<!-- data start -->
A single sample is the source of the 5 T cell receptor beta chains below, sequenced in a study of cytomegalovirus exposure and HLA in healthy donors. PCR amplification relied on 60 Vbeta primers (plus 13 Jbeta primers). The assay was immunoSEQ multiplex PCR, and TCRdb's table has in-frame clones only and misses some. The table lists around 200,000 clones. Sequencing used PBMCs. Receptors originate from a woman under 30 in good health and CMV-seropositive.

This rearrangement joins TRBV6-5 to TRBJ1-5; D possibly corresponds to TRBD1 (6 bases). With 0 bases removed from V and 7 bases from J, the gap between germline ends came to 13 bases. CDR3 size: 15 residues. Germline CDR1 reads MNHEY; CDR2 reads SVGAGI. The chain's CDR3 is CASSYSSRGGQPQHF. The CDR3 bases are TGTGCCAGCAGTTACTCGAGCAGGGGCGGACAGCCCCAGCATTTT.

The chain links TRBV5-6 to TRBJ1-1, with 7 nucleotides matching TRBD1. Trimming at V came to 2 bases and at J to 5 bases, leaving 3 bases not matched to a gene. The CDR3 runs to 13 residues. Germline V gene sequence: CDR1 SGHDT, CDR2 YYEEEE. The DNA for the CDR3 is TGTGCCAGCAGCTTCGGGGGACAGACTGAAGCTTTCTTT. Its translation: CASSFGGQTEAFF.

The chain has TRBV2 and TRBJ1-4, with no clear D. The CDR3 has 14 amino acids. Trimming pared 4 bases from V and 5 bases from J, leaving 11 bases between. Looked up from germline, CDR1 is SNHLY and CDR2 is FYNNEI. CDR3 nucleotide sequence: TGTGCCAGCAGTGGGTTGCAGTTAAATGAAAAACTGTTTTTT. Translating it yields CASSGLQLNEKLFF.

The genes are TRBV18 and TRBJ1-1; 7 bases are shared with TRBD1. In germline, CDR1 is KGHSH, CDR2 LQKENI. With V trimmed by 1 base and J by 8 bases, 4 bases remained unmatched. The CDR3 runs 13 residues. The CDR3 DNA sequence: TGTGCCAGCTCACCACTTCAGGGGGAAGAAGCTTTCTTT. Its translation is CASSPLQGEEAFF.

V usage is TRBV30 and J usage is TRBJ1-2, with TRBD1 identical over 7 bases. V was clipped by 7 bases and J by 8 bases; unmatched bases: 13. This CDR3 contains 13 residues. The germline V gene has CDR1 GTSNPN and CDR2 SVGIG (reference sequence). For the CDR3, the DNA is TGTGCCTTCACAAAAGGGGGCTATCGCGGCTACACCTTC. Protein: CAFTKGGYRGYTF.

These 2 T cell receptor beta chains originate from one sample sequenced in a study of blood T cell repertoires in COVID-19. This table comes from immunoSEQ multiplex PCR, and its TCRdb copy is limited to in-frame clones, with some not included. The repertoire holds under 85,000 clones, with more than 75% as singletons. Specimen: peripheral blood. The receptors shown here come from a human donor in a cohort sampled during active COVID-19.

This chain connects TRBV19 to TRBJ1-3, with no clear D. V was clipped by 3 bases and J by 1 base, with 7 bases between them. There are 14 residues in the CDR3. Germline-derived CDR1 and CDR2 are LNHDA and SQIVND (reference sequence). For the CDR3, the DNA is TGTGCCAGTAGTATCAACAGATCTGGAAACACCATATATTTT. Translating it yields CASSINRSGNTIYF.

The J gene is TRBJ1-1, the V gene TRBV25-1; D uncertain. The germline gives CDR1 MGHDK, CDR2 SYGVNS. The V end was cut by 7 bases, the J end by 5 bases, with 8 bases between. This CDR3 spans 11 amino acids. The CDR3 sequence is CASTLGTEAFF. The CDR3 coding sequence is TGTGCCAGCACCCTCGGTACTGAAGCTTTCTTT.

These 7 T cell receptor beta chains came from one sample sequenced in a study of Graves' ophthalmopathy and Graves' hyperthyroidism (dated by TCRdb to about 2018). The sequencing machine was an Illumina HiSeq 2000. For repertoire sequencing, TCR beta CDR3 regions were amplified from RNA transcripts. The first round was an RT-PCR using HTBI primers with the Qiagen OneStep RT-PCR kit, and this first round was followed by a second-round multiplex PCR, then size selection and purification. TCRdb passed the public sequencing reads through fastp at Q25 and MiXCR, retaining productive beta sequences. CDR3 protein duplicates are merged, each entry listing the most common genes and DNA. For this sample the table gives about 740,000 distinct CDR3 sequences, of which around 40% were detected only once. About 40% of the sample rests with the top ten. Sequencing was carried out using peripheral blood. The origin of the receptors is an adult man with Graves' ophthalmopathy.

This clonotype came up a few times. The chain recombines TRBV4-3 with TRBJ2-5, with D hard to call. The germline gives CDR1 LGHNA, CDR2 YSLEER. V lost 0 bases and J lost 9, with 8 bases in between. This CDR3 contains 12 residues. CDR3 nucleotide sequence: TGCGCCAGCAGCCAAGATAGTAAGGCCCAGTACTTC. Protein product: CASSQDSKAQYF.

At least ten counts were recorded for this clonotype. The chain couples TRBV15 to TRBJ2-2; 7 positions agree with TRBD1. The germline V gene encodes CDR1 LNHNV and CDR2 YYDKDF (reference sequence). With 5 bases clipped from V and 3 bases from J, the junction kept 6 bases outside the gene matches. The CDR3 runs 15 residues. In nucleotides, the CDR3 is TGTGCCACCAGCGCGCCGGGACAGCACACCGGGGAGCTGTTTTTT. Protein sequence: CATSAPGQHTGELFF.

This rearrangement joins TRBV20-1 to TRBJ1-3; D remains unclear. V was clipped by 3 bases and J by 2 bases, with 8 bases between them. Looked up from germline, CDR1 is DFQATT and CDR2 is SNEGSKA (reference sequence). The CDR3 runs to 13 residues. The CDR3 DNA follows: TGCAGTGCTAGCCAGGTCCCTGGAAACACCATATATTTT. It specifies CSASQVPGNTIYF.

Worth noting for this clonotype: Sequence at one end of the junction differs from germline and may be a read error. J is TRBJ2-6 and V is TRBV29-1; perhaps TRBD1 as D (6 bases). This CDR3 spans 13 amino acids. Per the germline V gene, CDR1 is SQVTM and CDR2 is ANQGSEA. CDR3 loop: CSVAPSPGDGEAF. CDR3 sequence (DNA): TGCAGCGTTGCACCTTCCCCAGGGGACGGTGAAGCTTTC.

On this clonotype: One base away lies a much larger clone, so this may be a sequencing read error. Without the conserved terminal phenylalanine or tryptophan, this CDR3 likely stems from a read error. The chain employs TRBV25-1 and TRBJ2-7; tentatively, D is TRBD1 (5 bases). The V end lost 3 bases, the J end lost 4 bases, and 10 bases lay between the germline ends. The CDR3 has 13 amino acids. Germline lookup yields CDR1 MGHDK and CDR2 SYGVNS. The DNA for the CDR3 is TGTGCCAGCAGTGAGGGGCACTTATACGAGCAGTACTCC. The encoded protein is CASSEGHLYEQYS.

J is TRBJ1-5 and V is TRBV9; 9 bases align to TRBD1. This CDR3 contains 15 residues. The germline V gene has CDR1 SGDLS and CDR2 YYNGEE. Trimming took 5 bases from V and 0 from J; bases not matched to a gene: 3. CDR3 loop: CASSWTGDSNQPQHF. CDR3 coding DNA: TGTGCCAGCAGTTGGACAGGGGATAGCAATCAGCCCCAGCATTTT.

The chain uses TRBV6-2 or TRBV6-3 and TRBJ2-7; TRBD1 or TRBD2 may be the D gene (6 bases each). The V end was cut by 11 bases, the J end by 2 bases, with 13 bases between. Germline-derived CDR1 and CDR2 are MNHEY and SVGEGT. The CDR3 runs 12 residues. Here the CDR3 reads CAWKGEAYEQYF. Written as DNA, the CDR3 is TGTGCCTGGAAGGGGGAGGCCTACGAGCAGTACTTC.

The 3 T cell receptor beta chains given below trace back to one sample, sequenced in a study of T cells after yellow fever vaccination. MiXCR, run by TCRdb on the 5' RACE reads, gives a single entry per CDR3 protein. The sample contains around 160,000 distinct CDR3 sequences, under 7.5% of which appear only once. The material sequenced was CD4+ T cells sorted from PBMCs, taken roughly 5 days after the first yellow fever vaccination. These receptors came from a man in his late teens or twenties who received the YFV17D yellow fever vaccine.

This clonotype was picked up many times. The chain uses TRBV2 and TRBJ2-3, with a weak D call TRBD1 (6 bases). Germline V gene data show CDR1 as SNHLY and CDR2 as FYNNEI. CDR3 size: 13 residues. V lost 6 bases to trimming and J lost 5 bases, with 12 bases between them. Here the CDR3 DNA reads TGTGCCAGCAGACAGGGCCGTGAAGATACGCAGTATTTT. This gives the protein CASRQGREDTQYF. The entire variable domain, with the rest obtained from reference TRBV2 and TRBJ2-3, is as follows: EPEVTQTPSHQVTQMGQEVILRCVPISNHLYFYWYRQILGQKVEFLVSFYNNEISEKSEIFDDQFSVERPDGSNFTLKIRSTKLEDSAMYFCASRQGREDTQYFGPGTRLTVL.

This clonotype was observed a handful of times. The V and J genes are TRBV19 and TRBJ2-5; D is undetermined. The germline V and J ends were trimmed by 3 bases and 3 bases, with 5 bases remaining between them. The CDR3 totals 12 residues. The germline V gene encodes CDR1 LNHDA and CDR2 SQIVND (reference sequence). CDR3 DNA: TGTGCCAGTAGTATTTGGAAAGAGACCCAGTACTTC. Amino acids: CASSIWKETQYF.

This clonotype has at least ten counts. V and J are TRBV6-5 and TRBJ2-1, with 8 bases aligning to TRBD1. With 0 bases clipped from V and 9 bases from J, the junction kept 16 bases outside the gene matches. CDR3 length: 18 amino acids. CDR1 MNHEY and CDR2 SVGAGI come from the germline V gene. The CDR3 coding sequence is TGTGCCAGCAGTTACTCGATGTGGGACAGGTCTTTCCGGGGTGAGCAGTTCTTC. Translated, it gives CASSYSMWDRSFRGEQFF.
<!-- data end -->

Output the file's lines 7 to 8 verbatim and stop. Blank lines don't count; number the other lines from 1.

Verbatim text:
These 2 T cell receptor beta chains originate from one sample sequenced in a study of blood T cell repertoires in COVID-19. This table comes from immunoSEQ multiplex PCR, and its TCRdb copy is limited to in-frame clones, with some not included. The repertoire holds under 85,000 clones, with more than 75% as singletons. Specimen: peripheral blood. The receptors shown here come from a human donor in a cohort sampled during active COVID-19.

This chain connects TRBV19 to TRBJ1-3, with no clear D. V was clipped by 3 bases and J by 1 base, with 7 bases between them. There are 14 residues in the CDR3. Germline-derived CDR1 and CDR2 are LNHDA and SQIVND (reference sequence). For the CDR3, the DNA is TGTGCCAGTAGTATCAACAGATCTGGAAACACCATATATTTT. Translating it yields CASSINRSGNTIYF.